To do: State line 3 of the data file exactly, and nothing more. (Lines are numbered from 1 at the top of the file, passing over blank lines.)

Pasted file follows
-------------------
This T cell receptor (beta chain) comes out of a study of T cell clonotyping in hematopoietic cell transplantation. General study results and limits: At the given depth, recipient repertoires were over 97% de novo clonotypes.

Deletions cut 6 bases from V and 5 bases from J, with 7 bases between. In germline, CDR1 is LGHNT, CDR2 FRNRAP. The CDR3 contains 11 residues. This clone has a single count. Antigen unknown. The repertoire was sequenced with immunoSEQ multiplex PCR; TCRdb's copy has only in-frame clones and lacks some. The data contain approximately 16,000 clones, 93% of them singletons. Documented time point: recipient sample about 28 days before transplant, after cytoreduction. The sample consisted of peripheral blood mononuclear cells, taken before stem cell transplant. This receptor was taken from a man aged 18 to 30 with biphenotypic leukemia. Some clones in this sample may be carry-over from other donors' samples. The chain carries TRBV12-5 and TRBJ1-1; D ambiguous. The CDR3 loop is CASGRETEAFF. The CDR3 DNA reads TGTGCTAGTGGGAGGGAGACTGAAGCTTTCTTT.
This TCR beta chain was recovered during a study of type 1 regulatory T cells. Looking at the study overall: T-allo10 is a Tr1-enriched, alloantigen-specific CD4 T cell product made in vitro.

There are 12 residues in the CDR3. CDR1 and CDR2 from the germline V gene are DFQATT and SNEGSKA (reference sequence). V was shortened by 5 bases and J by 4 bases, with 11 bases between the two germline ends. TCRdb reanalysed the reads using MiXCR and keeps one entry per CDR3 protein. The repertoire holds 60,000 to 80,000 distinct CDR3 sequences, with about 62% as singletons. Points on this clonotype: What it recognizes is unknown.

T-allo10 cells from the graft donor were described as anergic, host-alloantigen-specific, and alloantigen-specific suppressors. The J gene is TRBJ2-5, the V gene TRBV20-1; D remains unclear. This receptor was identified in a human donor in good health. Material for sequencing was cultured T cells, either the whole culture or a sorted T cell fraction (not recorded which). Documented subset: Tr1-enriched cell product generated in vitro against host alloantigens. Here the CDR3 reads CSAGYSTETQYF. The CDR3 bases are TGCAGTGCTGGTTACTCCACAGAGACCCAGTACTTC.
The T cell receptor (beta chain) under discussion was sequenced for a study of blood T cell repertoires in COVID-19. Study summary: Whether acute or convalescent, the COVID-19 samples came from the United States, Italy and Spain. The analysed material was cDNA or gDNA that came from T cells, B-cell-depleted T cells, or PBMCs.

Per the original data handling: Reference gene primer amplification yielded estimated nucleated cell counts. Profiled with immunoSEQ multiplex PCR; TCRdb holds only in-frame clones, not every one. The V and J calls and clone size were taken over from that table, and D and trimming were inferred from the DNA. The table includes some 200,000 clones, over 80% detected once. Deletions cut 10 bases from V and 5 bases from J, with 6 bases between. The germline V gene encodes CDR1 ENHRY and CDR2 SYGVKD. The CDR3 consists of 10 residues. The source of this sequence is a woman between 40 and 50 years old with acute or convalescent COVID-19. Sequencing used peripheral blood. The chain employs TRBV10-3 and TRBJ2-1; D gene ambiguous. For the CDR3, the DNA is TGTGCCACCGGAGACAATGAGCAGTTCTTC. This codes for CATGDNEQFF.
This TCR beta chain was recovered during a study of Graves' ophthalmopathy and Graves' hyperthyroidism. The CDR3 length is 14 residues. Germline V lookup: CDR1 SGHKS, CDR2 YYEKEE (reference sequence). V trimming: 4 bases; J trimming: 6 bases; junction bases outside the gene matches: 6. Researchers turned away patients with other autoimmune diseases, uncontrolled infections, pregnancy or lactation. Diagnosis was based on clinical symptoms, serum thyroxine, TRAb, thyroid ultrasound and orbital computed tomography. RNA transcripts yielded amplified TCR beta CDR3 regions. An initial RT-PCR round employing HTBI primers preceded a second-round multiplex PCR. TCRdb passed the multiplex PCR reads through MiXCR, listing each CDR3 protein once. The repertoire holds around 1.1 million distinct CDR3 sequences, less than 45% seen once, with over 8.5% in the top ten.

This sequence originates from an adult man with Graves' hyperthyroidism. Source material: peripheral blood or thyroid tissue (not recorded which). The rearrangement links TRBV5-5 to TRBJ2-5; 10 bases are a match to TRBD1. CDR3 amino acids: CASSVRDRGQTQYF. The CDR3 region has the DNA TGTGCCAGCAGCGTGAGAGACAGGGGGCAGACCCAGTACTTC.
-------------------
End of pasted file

This TCR beta chain was recovered during a study of type 1 regulatory T cells. Looking at the study overall: T-allo10 is a Tr1-enriched, alloantigen-specific CD4 T cell product made in vitro.